Friday, May 27, 2011

Missed the Boston Theatre Marathon? Recaps Available...

Unfortunately, I had to miss the Boston Theatre Marathon this year. I've directed and performed in the Marathon in different years, and I have also sat through the whole day as an audience member many times.

If you missed the event, in which 50 ten minute plays are performed all day long at the Calderwood Pavillion, make sure you put it on your calendar for next year.

In the meantime, Larry Stark has put together his play by play observations over at the Theater Mirror.

Also, local playwright Patrick Gabridge sat through the entire festivities and has posted some of his thoughts at his blog The Writing Life x3.

The Globe's short review of the event by Sandy MacDonald is here.

This year, the Marathon included a day of staged readings of full length plays that they called The Warm Up Laps.

Thursday, May 26, 2011

More on Mamet's Conservative Conversion

There are two posts out there that call attention to some interesting paradoxes in David Mamet's new found conservatism, which is outlined in Andrew Ferguson's piece on the Pulitzer Prize Winning playwright in The Weekly Standard.

In that piece, as you can read here, Mamet credits the catalyst of his conversiion to an examination of the dichotomy of playwright Bertolt Brecht's personal life and his theater work.

Rob Weinhert-Kendt, writing on his blog, The Wicked Stage, wonders why Mamet didn't use a couple of targets closer to home:

The more I think about it, the more this feels like a bit of sleight of hand. Is Brecht really a relevant "father" for Mamet? Why not tackle two influences closer to home, like, say, Arthur Miller or Harold Pinter? Mamet owes each a huge debt as a dramatist, and both were men of the left. Not card-carrying Communists who eagerly submitted to living in a Soviet client state, mind you, just garden-variety lefties (with Pinter, by the end, representing a particularly thistly variety) who, while critical of Western democracies and capitalism, lived reasonably happy and productive lives within them.

Why, I wonder, wouldn't Mamet apply his newfangled rightwingery on two forebears so much closer to him aesthetically than the German epic poet? I can't say for sure, but I can venture a guess.

Read the rest here.

Meanwhile, George Hunka, writing at his blog Superfluities Redux points out some hypocrisy in Mamet's newfound embrace of the free market as the cure for the theater's woes.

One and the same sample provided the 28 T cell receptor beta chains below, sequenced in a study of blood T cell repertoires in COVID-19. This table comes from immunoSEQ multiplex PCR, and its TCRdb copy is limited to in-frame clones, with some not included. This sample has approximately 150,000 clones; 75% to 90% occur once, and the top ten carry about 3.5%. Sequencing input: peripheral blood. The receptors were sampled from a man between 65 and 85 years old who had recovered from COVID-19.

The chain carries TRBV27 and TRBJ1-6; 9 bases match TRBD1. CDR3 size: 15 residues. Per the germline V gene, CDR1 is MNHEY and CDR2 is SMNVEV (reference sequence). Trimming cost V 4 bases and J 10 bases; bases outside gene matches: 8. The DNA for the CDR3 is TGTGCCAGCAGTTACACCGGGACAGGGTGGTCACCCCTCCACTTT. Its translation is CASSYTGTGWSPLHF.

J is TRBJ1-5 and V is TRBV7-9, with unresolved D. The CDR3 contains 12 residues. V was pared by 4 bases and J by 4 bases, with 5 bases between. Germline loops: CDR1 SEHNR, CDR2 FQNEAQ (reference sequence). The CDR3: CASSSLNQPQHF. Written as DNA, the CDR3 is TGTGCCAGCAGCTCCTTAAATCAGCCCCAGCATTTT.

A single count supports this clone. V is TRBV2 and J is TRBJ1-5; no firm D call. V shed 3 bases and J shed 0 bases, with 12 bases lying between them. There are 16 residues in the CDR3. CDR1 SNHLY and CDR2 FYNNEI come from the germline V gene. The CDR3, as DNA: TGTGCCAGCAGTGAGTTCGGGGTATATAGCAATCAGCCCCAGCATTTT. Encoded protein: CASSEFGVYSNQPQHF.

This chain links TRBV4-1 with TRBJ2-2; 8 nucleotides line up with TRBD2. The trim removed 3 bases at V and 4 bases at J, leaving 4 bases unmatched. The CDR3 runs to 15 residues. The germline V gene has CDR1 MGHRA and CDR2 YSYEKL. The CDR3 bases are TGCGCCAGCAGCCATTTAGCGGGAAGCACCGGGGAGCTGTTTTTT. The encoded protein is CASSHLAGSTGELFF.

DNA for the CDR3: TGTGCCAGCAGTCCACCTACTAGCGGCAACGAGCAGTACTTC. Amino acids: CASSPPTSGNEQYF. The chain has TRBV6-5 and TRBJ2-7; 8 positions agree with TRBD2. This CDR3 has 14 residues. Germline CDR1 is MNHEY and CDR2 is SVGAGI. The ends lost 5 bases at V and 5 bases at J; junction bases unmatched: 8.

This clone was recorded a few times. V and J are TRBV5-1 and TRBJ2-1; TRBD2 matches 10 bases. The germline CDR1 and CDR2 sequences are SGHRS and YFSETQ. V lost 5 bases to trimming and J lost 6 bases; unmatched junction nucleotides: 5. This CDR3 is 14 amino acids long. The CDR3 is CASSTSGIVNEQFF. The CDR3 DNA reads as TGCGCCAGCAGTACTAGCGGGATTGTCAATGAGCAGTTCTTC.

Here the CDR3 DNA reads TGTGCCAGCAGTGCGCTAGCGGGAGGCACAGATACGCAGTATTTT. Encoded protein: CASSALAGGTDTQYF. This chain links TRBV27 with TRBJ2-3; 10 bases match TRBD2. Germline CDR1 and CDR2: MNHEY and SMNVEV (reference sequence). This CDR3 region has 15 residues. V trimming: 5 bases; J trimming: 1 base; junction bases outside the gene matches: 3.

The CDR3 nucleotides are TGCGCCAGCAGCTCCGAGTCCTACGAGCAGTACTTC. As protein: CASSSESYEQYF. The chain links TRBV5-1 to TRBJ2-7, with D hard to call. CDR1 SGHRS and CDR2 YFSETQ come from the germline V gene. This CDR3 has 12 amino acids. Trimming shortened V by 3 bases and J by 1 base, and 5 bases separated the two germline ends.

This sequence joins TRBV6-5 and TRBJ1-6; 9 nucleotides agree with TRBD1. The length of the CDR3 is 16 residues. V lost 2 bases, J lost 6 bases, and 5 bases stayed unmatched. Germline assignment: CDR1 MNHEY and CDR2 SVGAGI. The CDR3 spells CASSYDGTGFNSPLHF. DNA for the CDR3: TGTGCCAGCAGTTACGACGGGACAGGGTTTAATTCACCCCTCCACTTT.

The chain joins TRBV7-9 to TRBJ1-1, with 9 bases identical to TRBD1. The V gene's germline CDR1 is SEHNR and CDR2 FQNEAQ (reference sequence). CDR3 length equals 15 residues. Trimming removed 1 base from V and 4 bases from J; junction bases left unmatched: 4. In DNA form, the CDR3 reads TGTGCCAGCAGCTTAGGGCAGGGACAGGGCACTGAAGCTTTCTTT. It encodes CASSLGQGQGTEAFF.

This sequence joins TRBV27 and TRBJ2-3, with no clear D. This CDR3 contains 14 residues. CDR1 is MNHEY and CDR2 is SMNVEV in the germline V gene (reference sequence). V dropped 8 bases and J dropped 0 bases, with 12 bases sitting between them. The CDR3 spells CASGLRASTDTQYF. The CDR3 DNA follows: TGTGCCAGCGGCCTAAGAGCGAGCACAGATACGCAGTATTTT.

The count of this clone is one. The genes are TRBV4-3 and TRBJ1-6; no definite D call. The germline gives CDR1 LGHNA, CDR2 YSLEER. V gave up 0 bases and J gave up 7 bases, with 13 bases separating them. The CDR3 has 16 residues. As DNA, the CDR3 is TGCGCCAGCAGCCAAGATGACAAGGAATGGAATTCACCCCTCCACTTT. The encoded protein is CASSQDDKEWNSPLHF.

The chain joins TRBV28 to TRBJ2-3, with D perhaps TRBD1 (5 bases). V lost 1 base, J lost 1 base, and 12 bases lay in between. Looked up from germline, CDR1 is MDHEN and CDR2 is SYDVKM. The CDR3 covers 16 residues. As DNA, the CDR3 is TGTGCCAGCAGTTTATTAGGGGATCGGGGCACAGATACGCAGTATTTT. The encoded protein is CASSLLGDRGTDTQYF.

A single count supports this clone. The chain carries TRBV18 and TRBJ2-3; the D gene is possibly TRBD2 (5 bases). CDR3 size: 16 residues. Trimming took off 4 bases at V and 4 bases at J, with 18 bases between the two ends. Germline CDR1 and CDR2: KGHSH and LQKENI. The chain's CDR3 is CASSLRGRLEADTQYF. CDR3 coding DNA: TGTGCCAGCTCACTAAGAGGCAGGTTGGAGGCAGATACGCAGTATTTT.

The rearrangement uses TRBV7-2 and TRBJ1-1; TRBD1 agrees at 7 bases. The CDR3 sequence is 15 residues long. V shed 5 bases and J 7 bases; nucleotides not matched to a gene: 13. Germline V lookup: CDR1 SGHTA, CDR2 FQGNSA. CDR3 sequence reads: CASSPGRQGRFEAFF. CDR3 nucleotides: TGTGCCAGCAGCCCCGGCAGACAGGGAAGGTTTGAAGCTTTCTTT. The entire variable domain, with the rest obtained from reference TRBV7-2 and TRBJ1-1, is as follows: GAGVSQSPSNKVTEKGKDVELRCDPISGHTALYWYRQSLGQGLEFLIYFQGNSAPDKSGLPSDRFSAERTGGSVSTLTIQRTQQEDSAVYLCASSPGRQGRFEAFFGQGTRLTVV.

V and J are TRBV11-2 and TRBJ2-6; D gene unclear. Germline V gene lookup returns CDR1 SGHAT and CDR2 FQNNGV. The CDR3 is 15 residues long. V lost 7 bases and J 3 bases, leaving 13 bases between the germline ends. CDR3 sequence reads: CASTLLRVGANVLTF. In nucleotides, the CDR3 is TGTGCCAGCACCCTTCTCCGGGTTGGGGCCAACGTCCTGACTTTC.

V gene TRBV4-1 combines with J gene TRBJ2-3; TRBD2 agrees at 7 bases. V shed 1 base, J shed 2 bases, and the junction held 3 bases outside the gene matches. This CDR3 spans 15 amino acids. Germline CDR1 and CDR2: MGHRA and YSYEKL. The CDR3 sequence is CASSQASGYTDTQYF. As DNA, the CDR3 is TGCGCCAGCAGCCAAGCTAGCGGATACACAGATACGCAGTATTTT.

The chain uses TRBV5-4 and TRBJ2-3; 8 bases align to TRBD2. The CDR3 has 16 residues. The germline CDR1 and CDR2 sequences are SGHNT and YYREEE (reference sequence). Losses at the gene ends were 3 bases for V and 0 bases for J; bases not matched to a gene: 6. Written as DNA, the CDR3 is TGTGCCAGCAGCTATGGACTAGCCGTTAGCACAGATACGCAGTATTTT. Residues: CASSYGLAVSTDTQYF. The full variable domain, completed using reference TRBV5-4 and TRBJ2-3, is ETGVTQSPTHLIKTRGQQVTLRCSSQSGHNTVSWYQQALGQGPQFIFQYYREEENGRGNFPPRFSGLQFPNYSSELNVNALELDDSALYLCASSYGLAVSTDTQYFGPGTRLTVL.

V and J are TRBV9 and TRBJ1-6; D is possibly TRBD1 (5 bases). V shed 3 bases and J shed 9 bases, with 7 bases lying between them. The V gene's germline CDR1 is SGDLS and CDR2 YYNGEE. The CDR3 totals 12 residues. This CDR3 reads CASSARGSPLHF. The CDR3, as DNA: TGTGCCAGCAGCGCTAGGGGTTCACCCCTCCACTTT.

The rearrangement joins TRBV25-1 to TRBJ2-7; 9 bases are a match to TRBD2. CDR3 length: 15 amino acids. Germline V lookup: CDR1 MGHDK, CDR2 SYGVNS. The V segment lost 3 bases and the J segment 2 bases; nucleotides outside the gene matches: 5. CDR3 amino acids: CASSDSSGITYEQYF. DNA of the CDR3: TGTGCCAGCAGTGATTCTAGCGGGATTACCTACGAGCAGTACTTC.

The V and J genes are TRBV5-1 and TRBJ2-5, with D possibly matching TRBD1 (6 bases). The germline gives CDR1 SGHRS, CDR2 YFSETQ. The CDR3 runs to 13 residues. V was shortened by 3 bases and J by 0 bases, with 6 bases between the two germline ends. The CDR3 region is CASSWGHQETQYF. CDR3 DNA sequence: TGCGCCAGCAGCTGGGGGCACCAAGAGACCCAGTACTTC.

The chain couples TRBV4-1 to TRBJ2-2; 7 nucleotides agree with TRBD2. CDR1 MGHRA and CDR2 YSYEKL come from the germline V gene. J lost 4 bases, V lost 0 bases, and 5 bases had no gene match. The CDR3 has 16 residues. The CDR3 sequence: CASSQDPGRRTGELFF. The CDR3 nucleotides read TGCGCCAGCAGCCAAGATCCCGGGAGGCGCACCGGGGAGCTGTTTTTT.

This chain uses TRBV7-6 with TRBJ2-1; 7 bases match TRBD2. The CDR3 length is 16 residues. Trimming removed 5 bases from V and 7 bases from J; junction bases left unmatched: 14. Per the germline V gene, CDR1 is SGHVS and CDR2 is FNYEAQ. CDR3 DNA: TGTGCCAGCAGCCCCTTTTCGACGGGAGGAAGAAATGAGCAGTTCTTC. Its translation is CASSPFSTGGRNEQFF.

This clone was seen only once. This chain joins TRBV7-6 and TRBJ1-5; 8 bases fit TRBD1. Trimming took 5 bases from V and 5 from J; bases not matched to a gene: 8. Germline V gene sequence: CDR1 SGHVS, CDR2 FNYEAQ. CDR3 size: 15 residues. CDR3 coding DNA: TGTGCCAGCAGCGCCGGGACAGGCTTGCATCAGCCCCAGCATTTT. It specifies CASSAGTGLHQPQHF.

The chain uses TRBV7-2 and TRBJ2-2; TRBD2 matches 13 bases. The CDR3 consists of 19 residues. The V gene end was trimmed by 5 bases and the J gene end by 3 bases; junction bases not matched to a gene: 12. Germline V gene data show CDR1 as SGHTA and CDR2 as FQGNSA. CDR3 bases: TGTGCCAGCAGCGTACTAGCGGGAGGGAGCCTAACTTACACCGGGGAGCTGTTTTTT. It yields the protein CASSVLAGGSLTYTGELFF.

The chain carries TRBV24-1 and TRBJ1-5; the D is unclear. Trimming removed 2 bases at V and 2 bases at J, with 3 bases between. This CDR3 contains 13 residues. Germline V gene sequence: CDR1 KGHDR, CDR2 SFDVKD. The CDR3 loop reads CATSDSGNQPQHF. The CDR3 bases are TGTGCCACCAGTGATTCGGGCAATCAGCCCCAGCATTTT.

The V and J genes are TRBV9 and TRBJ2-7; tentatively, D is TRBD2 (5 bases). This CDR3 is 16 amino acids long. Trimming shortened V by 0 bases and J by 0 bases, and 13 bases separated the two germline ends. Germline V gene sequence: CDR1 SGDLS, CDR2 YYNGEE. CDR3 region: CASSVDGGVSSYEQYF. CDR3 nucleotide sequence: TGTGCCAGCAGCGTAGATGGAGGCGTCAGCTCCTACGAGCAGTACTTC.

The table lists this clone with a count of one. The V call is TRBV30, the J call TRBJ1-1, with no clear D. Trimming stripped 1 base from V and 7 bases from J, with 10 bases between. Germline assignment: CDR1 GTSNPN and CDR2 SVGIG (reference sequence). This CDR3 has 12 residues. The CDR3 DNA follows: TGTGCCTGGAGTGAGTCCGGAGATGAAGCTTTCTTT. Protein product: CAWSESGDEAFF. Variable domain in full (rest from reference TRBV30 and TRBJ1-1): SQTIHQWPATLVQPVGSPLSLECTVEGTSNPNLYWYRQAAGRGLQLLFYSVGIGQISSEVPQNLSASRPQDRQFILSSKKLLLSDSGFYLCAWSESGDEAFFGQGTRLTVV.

All well and good — and quite consistent with Mamet’s recent turn of thought. On the other hand, if Mamet accuses Brecht of hypocritically biting the hand that feeds him — well, physician, heal thyself. If it were not for this non-profit, state-subsidized theatre, it’s unlikely that Mamet would even have a career, in the theatre or anywhere else. Almost all of his early plays were premiered in non-profit and state-subsidized institutions — American Buffalo received its mainstage premiere at Chicago’s Goodman Theatre in 1976, The Water Engine at New York’s Public Theater in 1977, and Glengarry Glen Ross in 1983 at the mother of all English-language state-subsidized theatres, London’s National — well insulated from the demands of the marketplace (at least then, in those happy days before regional and non-profit theatres sought to become more and more like their commercial cousins). So we await a statement from Mamet repudiating these earlier “pseudodramas” of his.

Sunday, May 22, 2011

Boston Theatre Marathon Twitter Feed

I added a Twitter feed to the top of my right column.

It is comprised of tweets from the Boston Theater Marathon today.

Theatrical Avant Garde - What is it anyway?

The Village Voice interviewed some theater artists about what Avant Garde means today, or if such a thing even exists:

Nick Jones, Playwright

Anybody truly radical is probably working on the fringe. And by the fringe, I don’t mean Downtown; I mean outside of theaters entirely, in contexts where no one is pursuing a career, and there are no reviewers (and possibly no audience). There is a huge DIY culture of performance in the United States, and it’s probably the closest thing to avant-garde that exists, in that it’s beholden to nothing and no one.

Mike Daisey, Monologist

Does a theatrical avant-garde still exist? I can think in the space of three minutes of a whole list of things I could say from stage when the lights come up at my performance this evening that would result in a riot: an exquisitely detailed, loving description of how I recently raped a child who was asking for it, an honest accounting of how pleased I am pissing into my lover's mouth. Over time you find how words can can still achieve disruption but be less outré—the right epithet, landed precisely, a choice or unchoice image that opens up the subconscious.

You can read more from such artists as Rude Mechanicals, Elevator Repair Service and Young Jean Lee here.

Over at The Playgoer blog, Garret Eisler has some thoughts on the Voice's collection of quotes:

Indeed, is the term still appropriate? "Front ranks" of what? Are weirdo artists necessarily always "ahead" of everyone else? As for "experimental"--what's the experiment? (And what's the "result"?)

Many of those surveyed say it all basically comes down to taboos and norms--i.e. breaking them. But I'm not sure the main difference between something you see on Broadway and something at St Anne's Warehouse is that one might have more naked people or audience participation than the other.